Complete with wild dingo chases, wombat attacks and kangaroo wrestling, all within 76 minutes, Kylie Stott’s “Kangaroo Valley” is an entertaining documentary for all ages.
This heartwarming, coming-of-age tale about a kangaroo and her mob is Stott’s feature film debut following a career of primarily television work. “Kangaroo Valley” is also a bit of a departure for writer Tab Murphy who’s famous for writing films like “The Hunchback of Notre Dame,” “Tarzan” and “Brother Bear,” and narrator Sarah Snook, who’s known for her acting roles in movies like “An American Pickle” and “Steve Jobs.”
Although these folks are stepping out of their comfort zones, they manage to craft a fine documentary. The shot variety, the focus on other members of the ecosystem and the naturally adorable nature of nature all work for “Kangaroo Valley.”
In keeping with the relentless circle of life, “Kangaroo Valley” begins and ends with the birth of a new generation of kangaroos. Our main character Mala the eastern gray kangaroo lives in an Australian valley with her fellow roos and a slew of other animals like a pack of dingoes, flocks of wagtails, a crabby wombat and many more cute creatures.
This film documents Mala’s first year outside of her mother’s pouch as she tries to navigate life as a member of her kangaroo mob. She and her fellow valley inhabitants face predator/prey relationships and the hardships of merciless weather in the fight for survival.
Murphy’s writing constructs a loving narrative with a message about the persistence of life. It’s almost inspiring to see how far Mala comes in the span of a year, going from the pouch to the wide open spaces of Australia. It also puts perspective on just how reliant ecosystems are for the creatures that live within them. Kangaroos rustle up insects during the warm seasons for Willie the wagtail and his flock to eat. Warrin the grumpy wombat counts on a mutual agreeance with the other animals to be left alone so he can live his life in peace.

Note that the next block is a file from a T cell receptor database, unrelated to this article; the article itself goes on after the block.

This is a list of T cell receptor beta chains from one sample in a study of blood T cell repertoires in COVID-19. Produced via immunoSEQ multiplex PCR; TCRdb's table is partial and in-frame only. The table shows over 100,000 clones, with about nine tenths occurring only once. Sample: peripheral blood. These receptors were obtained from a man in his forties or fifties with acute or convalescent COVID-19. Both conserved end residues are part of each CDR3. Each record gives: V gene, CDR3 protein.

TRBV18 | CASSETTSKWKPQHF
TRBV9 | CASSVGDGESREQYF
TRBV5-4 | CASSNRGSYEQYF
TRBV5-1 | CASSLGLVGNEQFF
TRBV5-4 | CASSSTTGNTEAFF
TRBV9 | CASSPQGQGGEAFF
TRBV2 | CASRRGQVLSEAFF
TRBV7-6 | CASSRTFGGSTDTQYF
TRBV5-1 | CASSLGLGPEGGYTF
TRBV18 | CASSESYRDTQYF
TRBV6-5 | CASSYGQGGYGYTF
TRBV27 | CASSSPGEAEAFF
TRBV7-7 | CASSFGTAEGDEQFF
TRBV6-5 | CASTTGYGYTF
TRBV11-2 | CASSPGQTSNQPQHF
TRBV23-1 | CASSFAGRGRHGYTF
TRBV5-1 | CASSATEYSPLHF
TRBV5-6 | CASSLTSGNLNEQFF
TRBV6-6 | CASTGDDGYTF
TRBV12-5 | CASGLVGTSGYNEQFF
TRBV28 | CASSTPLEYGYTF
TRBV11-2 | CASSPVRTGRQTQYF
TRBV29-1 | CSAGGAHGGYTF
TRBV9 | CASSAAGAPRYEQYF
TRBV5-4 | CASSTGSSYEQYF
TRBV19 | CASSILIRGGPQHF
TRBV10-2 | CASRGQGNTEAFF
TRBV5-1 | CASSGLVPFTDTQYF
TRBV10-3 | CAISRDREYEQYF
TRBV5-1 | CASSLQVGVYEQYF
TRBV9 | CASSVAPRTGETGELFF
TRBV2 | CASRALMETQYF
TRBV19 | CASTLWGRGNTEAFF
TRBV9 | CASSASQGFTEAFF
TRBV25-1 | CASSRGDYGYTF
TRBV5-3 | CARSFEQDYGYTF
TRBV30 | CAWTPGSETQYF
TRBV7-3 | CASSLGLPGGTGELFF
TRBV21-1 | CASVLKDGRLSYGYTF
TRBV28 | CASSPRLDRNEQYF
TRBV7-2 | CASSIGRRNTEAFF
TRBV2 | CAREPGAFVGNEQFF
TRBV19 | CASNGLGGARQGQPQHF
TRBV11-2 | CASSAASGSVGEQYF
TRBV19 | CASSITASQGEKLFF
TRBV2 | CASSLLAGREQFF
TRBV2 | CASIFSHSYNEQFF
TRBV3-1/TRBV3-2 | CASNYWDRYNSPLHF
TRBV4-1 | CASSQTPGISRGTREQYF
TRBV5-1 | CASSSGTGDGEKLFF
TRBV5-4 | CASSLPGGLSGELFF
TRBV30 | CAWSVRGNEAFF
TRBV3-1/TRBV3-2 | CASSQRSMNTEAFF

The narrative only lacks in that it’s so PG it side-steps hard truths. It’s implied that dingoes hunt and eat kangaroos, but it’s never shown to solidify the claim. For (what seems like) the sake of children’s innocence, it leaves certain story elements vague, like if the kangaroo leader Bamir is actually taken down by dingoes and what happens to Miro the dingo since he can’t catch food for himself. In doing so, the stakes never feel particularly high for any of the animals because the movie waters down the harshness of life.
Besides that, the story is told through overall great filmmaking. Long continuous shots from helicopters that show a dingo chase keep viewers engaged while other creative shots, like one from within Warrin wombat’s burrow, draw admiration from the viewer. There’s a dark sequence, illuminated by glow-in-the-dark blooming fungi and glow worms that nearly makes you forget the entire plot and want to simply explore the beauty of nature.
Since the film takes place over an entire year, it’s clear how much work Stott and her crew put into making “Kangaroo Valley.” The footage captured, whether it be serious like kangaroo mating rituals or silly like how roos scratch their bellies, shows that their hard work paid off.
With all the lovely B-roll, some of it has nothing to do with the story. It’s clear that still shots of leaves and grass only exist to fill time and provide visual contrast. It’s understandable where Matt Meech’s head was at while editing, but the audience only wants to see slow-mo kangaroo hopping races and wombat cuddling.
“Kangaroo Valley” screened at the Roxy Theater during the International Wildlife Film Festival, but is also available to stream on Netflix.